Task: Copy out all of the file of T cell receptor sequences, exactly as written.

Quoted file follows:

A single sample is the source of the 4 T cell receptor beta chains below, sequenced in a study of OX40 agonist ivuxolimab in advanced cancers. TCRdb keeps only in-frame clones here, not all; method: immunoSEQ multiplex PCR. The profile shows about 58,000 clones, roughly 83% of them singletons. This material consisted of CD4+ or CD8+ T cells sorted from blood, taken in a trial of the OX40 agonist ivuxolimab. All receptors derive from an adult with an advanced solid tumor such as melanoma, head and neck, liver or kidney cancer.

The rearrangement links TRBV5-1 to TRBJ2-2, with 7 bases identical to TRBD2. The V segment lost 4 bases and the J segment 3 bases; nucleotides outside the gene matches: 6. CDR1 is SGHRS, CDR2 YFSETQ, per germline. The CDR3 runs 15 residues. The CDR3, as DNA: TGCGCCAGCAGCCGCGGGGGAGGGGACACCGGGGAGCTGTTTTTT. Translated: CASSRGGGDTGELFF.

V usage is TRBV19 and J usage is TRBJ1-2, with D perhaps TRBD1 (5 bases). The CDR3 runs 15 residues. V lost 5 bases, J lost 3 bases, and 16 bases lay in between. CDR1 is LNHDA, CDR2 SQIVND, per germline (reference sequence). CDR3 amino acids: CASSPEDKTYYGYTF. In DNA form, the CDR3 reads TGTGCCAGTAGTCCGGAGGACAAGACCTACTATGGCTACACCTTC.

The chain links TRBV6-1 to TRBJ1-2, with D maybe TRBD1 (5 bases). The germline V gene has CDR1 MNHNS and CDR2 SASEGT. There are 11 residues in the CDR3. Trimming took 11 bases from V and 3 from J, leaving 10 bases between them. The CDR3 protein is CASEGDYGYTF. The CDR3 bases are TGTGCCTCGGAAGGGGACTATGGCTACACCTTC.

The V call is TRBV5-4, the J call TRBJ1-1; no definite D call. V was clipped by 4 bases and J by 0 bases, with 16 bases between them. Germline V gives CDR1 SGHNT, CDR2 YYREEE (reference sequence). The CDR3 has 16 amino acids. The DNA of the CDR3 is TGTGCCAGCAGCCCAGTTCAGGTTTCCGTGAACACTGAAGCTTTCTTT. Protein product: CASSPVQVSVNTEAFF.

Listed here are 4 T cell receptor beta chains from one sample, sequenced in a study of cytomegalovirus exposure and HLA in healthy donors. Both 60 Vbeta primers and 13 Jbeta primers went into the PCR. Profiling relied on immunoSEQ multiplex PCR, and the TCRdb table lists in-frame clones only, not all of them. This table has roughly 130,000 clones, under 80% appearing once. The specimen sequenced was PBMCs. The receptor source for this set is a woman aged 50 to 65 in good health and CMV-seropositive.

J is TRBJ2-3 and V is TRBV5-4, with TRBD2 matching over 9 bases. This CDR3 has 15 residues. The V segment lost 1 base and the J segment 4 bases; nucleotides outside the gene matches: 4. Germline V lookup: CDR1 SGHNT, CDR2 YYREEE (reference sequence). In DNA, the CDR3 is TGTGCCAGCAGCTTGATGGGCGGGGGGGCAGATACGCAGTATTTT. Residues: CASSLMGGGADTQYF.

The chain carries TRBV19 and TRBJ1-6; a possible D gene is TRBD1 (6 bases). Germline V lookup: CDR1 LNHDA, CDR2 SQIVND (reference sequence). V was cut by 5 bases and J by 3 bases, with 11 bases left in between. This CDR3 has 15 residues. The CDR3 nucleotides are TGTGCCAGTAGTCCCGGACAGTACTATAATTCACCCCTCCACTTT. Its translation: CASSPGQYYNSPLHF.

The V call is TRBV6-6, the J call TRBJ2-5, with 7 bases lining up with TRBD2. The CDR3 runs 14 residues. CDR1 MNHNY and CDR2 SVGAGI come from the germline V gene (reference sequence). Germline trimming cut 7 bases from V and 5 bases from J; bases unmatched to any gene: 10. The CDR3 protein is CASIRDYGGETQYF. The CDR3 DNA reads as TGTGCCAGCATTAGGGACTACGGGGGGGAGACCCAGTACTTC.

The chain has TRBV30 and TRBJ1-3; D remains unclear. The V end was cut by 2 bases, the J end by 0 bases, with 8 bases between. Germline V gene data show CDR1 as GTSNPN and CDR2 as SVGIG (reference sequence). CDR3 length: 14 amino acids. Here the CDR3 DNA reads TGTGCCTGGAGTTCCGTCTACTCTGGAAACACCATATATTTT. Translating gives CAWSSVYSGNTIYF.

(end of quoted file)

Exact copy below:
A single sample is the source of the 4 T cell receptor beta chains below, sequenced in a study of OX40 agonist ivuxolimab in advanced cancers. TCRdb keeps only in-frame clones here, not all; method: immunoSEQ multiplex PCR. The profile shows about 58,000 clones, roughly 83% of them singletons. This material consisted of CD4+ or CD8+ T cells sorted from blood, taken in a trial of the OX40 agonist ivuxolimab. All receptors derive from an adult with an advanced solid tumor such as melanoma, head and neck, liver or kidney cancer.

The rearrangement links TRBV5-1 to TRBJ2-2, with 7 bases identical to TRBD2. The V segment lost 4 bases and the J segment 3 bases; nucleotides outside the gene matches: 6. CDR1 is SGHRS, CDR2 YFSETQ, per germline. The CDR3 runs 15 residues. The CDR3, as DNA: TGCGCCAGCAGCCGCGGGGGAGGGGACACCGGGGAGCTGTTTTTT. Translated: CASSRGGGDTGELFF.

V usage is TRBV19 and J usage is TRBJ1-2, with D perhaps TRBD1 (5 bases). The CDR3 runs 15 residues. V lost 5 bases, J lost 3 bases, and 16 bases lay in between. CDR1 is LNHDA, CDR2 SQIVND, per germline (reference sequence). CDR3 amino acids: CASSPEDKTYYGYTF. In DNA form, the CDR3 reads TGTGCCAGTAGTCCGGAGGACAAGACCTACTATGGCTACACCTTC.

The chain links TRBV6-1 to TRBJ1-2, with D maybe TRBD1 (5 bases). The germline V gene has CDR1 MNHNS and CDR2 SASEGT. There are 11 residues in the CDR3. Trimming took 11 bases from V and 3 from J, leaving 10 bases between them. The CDR3 protein is CASEGDYGYTF. The CDR3 bases are TGTGCCTCGGAAGGGGACTATGGCTACACCTTC.

The V call is TRBV5-4, the J call TRBJ1-1; no definite D call. V was clipped by 4 bases and J by 0 bases, with 16 bases between them. Germline V gives CDR1 SGHNT, CDR2 YYREEE (reference sequence). The CDR3 has 16 amino acids. The DNA of the CDR3 is TGTGCCAGCAGCCCAGTTCAGGTTTCCGTGAACACTGAAGCTTTCTTT. Protein product: CASSPVQVSVNTEAFF.

Listed here are 4 T cell receptor beta chains from one sample, sequenced in a study of cytomegalovirus exposure and HLA in healthy donors. Both 60 Vbeta primers and 13 Jbeta primers went into the PCR. Profiling relied on immunoSEQ multiplex PCR, and the TCRdb table lists in-frame clones only, not all of them. This table has roughly 130,000 clones, under 80% appearing once. The specimen sequenced was PBMCs. The receptor source for this set is a woman aged 50 to 65 in good health and CMV-seropositive.

J is TRBJ2-3 and V is TRBV5-4, with TRBD2 matching over 9 bases. This CDR3 has 15 residues. The V segment lost 1 base and the J segment 4 bases; nucleotides outside the gene matches: 4. Germline V lookup: CDR1 SGHNT, CDR2 YYREEE (reference sequence). In DNA, the CDR3 is TGTGCCAGCAGCTTGATGGGCGGGGGGGCAGATACGCAGTATTTT. Residues: CASSLMGGGADTQYF.

The chain carries TRBV19 and TRBJ1-6; a possible D gene is TRBD1 (6 bases). Germline V lookup: CDR1 LNHDA, CDR2 SQIVND (reference sequence). V was cut by 5 bases and J by 3 bases, with 11 bases left in between. This CDR3 has 15 residues. The CDR3 nucleotides are TGTGCCAGTAGTCCCGGACAGTACTATAATTCACCCCTCCACTTT. Its translation: CASSPGQYYNSPLHF.

The V call is TRBV6-6, the J call TRBJ2-5, with 7 bases lining up with TRBD2. The CDR3 runs 14 residues. CDR1 MNHNY and CDR2 SVGAGI come from the germline V gene (reference sequence). Germline trimming cut 7 bases from V and 5 bases from J; bases unmatched to any gene: 10. The CDR3 protein is CASIRDYGGETQYF. The CDR3 DNA reads as TGTGCCAGCATTAGGGACTACGGGGGGGAGACCCAGTACTTC.

The chain has TRBV30 and TRBJ1-3; D remains unclear. The V end was cut by 2 bases, the J end by 0 bases, with 8 bases between. Germline V gene data show CDR1 as GTSNPN and CDR2 as SVGIG (reference sequence). CDR3 length: 14 amino acids. Here the CDR3 DNA reads TGTGCCTGGAGTTCCGTCTACTCTGGAAACACCATATATTTT. Translating gives CAWSSVYSGNTIYF.